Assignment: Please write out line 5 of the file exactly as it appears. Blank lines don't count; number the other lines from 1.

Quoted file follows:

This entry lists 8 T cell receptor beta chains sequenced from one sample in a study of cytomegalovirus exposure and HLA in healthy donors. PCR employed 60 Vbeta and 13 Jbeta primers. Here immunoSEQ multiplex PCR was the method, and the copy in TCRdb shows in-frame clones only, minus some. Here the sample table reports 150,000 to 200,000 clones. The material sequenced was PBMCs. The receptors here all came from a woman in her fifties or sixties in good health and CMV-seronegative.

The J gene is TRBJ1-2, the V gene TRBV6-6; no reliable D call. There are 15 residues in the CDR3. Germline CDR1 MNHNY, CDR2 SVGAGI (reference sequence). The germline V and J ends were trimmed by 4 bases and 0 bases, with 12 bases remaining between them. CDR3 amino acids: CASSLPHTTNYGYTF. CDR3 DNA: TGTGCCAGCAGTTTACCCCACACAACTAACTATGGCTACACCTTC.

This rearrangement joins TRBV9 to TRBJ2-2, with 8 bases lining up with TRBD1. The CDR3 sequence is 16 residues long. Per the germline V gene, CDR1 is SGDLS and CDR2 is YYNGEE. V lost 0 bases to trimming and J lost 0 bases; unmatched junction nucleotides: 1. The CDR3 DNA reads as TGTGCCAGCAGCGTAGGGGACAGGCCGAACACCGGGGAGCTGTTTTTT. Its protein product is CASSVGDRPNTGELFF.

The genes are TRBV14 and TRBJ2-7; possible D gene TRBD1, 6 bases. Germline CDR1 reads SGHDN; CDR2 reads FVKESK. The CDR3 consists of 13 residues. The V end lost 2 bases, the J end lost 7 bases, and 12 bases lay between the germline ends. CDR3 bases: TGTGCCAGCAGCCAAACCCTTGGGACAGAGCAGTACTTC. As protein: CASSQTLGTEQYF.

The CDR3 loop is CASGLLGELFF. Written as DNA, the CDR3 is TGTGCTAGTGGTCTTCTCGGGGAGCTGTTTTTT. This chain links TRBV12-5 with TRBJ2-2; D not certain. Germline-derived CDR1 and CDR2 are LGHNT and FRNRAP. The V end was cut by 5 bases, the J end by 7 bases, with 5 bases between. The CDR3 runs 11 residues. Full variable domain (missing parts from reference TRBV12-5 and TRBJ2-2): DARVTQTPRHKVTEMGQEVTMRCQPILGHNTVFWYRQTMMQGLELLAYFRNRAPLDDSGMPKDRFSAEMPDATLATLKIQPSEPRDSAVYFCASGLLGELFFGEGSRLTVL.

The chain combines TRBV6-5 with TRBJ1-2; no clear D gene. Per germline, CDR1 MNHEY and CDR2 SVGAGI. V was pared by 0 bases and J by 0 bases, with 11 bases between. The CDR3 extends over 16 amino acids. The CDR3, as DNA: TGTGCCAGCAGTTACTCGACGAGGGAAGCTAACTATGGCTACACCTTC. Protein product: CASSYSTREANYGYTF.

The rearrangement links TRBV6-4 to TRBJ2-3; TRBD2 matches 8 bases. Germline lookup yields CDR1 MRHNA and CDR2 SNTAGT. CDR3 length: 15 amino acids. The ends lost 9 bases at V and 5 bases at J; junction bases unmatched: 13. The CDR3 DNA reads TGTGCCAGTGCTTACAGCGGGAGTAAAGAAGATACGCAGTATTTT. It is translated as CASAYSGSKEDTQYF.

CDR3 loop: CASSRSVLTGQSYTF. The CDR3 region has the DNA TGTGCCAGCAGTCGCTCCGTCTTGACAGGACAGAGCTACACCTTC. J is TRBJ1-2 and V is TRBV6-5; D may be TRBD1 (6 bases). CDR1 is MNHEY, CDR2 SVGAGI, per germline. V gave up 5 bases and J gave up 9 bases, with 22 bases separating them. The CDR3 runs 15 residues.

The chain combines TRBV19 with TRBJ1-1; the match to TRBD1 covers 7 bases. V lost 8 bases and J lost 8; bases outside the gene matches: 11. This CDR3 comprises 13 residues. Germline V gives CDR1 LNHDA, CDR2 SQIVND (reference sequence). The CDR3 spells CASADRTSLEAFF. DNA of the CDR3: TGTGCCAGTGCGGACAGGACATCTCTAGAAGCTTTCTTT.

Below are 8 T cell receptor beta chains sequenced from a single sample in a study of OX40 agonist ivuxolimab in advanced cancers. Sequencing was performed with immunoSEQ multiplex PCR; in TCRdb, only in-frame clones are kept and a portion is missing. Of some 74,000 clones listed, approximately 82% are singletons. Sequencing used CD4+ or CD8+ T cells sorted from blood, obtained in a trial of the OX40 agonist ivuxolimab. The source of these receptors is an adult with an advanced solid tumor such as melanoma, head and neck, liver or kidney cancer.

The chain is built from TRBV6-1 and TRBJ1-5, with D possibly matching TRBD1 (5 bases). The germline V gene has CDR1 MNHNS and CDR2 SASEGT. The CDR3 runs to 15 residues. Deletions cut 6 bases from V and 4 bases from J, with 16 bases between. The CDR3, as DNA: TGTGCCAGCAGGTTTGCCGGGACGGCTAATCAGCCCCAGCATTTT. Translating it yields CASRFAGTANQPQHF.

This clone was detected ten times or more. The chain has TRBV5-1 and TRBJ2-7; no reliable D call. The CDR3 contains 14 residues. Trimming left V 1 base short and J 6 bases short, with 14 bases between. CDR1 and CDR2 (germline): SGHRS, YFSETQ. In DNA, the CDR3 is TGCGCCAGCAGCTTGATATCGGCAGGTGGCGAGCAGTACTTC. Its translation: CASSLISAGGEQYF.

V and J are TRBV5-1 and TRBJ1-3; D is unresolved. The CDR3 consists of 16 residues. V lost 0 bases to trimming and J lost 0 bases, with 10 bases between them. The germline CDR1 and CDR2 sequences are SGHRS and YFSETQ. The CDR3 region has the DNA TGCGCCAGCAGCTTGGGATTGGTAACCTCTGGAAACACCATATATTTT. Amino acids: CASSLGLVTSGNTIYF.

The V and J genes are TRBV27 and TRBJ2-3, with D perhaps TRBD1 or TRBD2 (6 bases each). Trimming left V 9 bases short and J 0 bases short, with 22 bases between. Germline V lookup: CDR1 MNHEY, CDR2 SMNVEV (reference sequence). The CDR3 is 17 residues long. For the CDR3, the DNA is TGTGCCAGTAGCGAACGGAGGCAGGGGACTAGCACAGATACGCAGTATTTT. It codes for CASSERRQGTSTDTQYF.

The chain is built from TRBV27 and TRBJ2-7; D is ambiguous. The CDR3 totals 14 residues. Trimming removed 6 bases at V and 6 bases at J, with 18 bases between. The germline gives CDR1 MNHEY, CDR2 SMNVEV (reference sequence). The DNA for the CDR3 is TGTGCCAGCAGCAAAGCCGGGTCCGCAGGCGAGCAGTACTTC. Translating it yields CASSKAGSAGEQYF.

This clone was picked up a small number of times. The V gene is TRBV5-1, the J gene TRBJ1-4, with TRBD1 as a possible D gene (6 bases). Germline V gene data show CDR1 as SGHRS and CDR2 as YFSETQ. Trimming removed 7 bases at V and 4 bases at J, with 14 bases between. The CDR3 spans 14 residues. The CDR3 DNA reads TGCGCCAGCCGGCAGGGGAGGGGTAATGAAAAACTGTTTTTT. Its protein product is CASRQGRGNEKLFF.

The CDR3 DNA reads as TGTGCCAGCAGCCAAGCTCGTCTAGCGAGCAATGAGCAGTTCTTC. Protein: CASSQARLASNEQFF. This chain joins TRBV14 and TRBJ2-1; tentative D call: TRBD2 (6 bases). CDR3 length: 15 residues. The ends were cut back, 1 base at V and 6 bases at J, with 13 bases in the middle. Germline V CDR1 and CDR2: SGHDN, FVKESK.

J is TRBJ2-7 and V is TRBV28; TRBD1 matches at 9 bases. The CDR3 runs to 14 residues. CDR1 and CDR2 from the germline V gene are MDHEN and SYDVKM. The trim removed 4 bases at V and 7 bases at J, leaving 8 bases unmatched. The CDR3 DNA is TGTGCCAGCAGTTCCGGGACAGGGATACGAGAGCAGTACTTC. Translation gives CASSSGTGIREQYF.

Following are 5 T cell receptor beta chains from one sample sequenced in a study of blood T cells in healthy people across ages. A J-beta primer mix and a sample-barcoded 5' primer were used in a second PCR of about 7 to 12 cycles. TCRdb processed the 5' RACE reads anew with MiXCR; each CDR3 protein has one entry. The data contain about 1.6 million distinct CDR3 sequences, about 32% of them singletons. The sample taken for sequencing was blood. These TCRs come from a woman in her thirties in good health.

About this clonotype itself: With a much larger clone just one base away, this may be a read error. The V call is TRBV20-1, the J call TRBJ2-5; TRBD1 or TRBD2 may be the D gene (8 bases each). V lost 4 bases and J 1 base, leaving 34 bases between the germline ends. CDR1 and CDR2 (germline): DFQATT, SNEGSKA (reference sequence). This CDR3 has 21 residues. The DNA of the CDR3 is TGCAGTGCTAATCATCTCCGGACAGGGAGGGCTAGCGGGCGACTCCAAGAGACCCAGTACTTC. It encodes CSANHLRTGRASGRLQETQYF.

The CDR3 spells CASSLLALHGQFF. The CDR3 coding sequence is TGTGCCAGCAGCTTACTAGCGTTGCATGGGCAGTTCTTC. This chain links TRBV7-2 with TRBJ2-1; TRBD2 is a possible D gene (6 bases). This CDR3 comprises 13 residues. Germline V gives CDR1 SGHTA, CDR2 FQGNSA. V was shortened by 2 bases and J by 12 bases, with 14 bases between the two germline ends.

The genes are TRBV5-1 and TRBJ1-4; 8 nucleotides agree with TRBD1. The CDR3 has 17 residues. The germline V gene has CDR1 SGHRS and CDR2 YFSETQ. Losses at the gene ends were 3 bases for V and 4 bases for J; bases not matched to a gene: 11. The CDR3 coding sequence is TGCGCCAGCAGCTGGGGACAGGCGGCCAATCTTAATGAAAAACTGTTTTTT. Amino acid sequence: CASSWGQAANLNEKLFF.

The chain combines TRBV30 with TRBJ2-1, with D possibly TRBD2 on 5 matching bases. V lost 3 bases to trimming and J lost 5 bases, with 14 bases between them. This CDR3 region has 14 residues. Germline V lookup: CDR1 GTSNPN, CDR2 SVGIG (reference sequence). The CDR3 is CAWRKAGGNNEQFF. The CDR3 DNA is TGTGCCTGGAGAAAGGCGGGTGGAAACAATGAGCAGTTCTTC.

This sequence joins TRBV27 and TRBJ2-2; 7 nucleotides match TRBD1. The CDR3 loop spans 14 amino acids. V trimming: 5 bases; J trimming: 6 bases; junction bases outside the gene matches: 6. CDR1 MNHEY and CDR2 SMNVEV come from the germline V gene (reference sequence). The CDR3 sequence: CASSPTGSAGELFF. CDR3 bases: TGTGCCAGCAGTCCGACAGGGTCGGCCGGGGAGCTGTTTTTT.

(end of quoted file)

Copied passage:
The CDR3 loop is CASGLLGELFF. Written as DNA, the CDR3 is TGTGCTAGTGGTCTTCTCGGGGAGCTGTTTTTT. This chain links TRBV12-5 with TRBJ2-2; D not certain. Germline-derived CDR1 and CDR2 are LGHNT and FRNRAP. The V end was cut by 5 bases, the J end by 7 bases, with 5 bases between. The CDR3 runs 11 residues. Full variable domain (missing parts from reference TRBV12-5 and TRBJ2-2): DARVTQTPRHKVTEMGQEVTMRCQPILGHNTVFWYRQTMMQGLELLAYFRNRAPLDDSGMPKDRFSAEMPDATLATLKIQPSEPRDSAVYFCASGLLGELFFGEGSRLTVL.